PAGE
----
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For someone who enjoys 6 to 8 hours of deep, peaceful sleep every night, it is easy to take it for granted. However, if you have ever struggled with insomnia, you can deeply appreciate how important sleep is for your overall well-being and health. Such people often indulge in alcoholism, particularly at night, to unwind or feel drowsy. The association between alcohol and sleep is much more complex than this.

As a disorder that prevents someone from achieving peaceful sleep at night, insomnia makes it difficult for an individual to fall asleep or wake up several times during the night. In any of these possibilities, the individual never feels well-rested. On a day-to-day basis, this may not be that pressing an issue. However, in the long term, it can deteriorate one’s mood, mental health, energy levels, work performance, and overall life quality. It’s tempting to use alcohol as a sleep aid in such circumstances, but according to research, doing so negatively affects sleep quality. In fact, up to70% of people who use alcohol suffer from insomnia, which is surprising considering alcohol is a depressant for the brain.

Here is everything you need to know about insomnia from alcohol, how it occurs, and what can be done to manage it.

For many people, a little alcohol before bedtime may work like a charm to induce sleep and overcome the difficulties associated with insomnia. However, such individuals can quickly develop tolerance to these sedating effects of alcohol. Multiple studies have explicitly highlighted how quickly alcohol can become ineffective when used for sleep induction, increasing the risk of acquiring alcohol use disorders.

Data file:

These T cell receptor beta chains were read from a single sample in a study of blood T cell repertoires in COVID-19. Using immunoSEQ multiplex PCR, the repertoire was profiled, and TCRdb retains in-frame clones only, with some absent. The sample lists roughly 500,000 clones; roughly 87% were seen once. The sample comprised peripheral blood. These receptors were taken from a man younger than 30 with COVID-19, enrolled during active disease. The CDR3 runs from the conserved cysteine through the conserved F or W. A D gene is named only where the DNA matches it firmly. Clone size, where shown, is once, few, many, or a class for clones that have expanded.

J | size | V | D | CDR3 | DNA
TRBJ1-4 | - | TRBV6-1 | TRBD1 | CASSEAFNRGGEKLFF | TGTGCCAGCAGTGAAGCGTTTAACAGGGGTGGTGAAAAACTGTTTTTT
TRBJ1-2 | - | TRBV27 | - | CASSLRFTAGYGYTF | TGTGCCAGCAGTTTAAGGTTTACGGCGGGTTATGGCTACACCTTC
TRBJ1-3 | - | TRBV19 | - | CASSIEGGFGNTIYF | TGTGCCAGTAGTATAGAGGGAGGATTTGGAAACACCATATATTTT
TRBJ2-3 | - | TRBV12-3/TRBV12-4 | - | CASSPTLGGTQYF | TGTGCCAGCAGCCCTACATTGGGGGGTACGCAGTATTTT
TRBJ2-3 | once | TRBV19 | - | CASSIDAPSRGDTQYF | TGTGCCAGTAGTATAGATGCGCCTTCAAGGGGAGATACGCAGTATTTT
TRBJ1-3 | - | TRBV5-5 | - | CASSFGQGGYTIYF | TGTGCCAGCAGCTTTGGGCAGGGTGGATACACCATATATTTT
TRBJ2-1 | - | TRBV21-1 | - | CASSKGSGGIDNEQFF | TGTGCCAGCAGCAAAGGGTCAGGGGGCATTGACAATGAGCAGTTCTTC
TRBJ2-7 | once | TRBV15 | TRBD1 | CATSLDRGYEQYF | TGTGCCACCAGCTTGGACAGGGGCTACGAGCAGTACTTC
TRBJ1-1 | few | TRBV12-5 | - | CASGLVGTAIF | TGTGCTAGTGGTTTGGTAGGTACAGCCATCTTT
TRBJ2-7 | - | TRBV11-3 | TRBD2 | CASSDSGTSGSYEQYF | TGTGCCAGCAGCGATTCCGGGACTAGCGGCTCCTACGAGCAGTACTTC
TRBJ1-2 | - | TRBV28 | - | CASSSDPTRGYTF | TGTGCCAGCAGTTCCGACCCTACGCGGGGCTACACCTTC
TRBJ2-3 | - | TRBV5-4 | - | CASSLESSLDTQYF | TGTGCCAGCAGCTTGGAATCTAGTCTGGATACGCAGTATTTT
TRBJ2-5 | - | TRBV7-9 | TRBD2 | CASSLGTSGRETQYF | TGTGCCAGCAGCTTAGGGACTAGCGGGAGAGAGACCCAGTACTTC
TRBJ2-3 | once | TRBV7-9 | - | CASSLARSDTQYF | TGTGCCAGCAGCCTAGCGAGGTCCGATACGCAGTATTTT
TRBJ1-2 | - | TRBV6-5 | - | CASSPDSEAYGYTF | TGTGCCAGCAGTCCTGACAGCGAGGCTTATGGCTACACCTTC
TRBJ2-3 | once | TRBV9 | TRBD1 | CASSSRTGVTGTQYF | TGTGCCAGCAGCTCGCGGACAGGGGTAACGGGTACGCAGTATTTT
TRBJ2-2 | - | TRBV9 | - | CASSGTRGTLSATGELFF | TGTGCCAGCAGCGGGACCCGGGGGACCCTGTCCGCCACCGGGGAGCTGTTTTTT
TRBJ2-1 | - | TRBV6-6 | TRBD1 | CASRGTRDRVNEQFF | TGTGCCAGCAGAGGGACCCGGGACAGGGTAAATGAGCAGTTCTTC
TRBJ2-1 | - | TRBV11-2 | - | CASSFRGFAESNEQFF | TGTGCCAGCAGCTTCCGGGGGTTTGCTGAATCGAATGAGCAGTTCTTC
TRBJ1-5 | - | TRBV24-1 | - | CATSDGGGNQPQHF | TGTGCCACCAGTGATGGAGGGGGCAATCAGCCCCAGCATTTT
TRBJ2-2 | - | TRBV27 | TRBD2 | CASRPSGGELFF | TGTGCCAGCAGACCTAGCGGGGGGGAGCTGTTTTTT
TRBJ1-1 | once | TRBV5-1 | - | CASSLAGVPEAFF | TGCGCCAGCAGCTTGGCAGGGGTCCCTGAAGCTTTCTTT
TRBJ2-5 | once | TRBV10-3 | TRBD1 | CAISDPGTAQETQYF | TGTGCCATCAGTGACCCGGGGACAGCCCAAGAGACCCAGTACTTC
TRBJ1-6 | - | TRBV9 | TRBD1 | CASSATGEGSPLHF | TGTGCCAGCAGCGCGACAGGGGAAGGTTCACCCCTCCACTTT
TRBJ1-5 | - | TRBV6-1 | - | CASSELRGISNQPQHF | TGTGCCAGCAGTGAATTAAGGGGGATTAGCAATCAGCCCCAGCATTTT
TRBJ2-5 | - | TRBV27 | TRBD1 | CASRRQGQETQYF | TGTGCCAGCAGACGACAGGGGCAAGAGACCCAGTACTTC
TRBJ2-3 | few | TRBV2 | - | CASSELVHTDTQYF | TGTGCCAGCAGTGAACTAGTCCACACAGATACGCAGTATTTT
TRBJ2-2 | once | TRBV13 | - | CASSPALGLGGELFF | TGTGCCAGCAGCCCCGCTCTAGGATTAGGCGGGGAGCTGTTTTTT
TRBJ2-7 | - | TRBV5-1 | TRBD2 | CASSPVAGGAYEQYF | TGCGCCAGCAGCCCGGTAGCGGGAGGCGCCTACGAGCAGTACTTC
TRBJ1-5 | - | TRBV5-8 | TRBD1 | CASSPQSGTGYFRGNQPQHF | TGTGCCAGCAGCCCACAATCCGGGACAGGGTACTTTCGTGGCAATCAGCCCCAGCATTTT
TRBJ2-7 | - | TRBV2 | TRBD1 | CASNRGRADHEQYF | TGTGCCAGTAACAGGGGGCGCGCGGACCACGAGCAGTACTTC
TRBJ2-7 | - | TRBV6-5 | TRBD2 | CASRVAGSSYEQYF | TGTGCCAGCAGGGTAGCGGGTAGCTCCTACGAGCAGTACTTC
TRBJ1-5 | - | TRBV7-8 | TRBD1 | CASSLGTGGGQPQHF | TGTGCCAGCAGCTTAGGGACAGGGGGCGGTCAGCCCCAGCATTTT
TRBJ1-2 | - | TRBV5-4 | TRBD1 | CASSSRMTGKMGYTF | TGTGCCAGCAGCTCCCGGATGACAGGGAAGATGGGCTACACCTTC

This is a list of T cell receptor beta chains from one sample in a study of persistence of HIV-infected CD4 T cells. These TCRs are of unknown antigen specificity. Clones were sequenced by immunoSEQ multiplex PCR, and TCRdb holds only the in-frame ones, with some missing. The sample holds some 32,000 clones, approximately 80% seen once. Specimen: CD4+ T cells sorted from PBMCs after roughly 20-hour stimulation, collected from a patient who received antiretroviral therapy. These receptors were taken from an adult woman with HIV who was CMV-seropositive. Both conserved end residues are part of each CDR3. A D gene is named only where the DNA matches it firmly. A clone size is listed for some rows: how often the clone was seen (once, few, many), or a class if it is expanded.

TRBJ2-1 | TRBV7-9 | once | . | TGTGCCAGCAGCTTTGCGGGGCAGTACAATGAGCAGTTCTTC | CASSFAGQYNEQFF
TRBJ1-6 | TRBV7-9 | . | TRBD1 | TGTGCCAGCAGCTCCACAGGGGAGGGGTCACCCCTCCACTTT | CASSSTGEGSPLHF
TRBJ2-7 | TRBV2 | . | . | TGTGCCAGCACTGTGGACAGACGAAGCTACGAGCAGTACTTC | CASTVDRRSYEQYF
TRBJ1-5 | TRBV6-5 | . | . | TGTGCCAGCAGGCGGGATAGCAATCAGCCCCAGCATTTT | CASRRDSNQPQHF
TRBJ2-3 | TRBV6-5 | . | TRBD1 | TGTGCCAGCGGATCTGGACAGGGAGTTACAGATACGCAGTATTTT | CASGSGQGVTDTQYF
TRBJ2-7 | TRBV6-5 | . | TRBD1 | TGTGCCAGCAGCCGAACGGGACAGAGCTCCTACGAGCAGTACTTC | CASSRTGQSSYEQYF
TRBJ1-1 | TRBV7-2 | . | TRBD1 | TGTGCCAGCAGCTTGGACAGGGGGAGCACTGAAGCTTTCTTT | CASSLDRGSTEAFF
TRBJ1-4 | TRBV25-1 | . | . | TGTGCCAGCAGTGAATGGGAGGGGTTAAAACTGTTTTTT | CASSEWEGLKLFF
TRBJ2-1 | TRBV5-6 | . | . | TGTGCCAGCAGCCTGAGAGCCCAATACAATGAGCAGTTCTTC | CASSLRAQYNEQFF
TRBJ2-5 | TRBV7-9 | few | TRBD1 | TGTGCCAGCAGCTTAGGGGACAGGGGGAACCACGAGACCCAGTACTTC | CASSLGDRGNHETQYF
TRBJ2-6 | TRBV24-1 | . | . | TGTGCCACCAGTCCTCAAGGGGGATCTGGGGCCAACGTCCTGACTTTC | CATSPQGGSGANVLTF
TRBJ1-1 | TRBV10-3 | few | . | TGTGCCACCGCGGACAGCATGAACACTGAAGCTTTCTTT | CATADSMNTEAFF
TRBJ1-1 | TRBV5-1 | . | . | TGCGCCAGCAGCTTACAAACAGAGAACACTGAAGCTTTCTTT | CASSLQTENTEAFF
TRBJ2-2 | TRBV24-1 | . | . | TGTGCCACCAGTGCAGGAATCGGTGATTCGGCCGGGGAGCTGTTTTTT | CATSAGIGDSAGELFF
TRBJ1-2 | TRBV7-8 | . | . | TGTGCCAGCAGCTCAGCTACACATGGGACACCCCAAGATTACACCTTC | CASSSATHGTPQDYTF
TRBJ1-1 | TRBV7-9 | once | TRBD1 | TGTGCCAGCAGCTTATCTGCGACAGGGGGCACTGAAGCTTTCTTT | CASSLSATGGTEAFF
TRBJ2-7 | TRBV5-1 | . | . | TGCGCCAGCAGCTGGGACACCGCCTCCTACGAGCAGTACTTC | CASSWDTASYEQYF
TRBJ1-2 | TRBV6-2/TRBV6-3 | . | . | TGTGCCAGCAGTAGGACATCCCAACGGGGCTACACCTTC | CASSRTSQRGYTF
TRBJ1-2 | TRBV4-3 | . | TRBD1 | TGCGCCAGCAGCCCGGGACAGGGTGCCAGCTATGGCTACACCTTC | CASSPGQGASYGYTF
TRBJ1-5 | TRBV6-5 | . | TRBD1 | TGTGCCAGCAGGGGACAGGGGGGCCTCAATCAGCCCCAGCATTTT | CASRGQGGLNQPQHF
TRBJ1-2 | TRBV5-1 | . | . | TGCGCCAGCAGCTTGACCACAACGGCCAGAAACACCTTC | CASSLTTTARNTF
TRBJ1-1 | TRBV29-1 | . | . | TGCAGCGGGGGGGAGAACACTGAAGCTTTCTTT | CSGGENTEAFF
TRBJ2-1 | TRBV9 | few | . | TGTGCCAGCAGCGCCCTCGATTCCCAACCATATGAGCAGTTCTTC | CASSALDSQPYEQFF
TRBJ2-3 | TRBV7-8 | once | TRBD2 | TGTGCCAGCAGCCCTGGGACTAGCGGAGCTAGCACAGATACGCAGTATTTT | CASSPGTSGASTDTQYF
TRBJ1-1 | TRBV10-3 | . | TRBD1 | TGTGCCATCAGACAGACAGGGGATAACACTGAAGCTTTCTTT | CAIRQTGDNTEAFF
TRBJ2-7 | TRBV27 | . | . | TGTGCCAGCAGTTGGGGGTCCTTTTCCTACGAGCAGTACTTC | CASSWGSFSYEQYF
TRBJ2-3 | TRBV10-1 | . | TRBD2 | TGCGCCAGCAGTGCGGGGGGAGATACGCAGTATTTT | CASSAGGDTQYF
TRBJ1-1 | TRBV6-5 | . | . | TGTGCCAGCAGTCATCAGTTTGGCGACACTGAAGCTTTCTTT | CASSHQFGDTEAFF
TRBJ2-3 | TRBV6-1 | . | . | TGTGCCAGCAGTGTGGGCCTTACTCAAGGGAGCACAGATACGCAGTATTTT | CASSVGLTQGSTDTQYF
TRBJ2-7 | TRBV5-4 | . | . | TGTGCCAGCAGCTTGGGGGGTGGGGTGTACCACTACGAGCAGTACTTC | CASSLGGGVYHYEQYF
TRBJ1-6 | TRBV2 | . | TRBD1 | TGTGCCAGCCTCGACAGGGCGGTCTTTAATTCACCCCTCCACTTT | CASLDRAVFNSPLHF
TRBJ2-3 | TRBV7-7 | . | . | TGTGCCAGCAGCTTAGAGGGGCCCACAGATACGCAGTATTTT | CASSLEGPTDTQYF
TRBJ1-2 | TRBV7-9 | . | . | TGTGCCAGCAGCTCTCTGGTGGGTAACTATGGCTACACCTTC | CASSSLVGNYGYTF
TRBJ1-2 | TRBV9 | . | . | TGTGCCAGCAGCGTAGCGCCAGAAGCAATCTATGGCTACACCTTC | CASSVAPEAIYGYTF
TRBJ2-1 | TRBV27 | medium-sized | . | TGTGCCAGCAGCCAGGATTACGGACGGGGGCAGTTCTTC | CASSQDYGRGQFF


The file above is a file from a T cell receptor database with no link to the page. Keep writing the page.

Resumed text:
With higher doses, especially in chronic alcoholism, the effects of alcohol on sleep may worsen. Higher amounts of all alcoholic beverages have been found to disrupt sleep, especially during the second half of the night.

In addition to the effect of alcohol on sleep, studies have also demonstrated its potential to exacerbate related disorders, such as snoring and obstructive sleep apnea. Heavy drinkers are particularly at risk of exacerbation of sleep apnea which, in turn, increases their chances of suffering from stroke, heart attacks, and sudden death.

When someone develops an addiction to alcohol, it indicates that their body has developed a physical dependence on this beverage over time. Hence, when these people get into detox, their bodies need to readjust themselves to the absence of alcohol chemically. As a result, a variety of symptoms may develop, such as tremors, headaches, depression, and not mention, sleeping difficulties.

If you have suffered an addiction to alcohol, then your body has built a physical dependence on alcohol over time. Thus, when you experience withdrawal from alcohol, your body must chemically readjust very suddenly in response. Up to three-fourths of individuals addicted to alcohol report difficulty sleeping during detox. As if insomnia alone weren’t a big enough problem, maintaining a good quality sleep for the entire night becomes an even more significant challenge.

Commonly known as alcohol withdrawal insomnia, there are multiple reasons why it manifests in detox. Alcohol is naturally a sedative; hence, most people who abuse it are accustomed to drinking it to fall asleep more peacefully. Once such people enter withdrawal, their bodies may find it challenging to regulate their sleep patterns without alcohol. For someone with pre-existing insomnia, withdrawal from alcohol can exacerbate the problem even more.

Insomnia from alcohol withdrawal is very real, and recovery from it can last months or years if no professional is sought for it.

Whether you are in recovery or not, abstinence is the first line of treatment for insomnia due to alcohol. Sobriety has helped many patients see improvements in their sleep patterns within weeks. Many rehabs offer behavioural therapies and medications to reinforce recovery to complement this benefit

Cognitive Behavioral Therapy

The aim of cognitive behavioural therapy for alcohol withdrawal insomnia is to alter sleeping habits and remove any misconceptions perpetuating sleep difficulties. The therapy entails regular meetings during which qualified therapists provide sleep assessments and work with clients to change their problematic sleep behaviours. Clients are encouraged to complete a sleep diary at home if it is being conducted on an outpatient basis.

Sleep Restriction